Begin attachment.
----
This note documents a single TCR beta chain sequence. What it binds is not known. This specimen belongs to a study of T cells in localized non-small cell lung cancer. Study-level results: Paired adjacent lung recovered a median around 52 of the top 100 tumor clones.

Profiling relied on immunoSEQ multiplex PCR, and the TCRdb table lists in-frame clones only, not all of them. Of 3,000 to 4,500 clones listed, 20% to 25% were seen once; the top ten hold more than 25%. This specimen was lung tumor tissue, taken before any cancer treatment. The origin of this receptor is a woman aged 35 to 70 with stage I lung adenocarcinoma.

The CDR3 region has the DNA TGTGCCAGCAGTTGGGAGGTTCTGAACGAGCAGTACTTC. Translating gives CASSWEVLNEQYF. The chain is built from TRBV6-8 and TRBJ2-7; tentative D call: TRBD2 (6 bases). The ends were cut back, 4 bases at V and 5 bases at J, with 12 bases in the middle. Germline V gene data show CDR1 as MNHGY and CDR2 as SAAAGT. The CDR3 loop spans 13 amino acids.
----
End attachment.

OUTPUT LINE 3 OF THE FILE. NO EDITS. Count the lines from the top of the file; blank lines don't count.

The CDR3 region has the DNA TGTGCCAGCAGTTGGGAGGTTCTGAACGAGCAGTACTTC. Translating gives CASSWEVLNEQYF. The chain is built from TRBV6-8 and TRBJ2-7; tentative D call: TRBD2 (6 bases). The ends were cut back, 4 bases at V and 5 bases at J, with 12 bases in the middle. Germline V gene data show CDR1 as MNHGY and CDR2 as SAAAGT. The CDR3 loop spans 13 amino acids.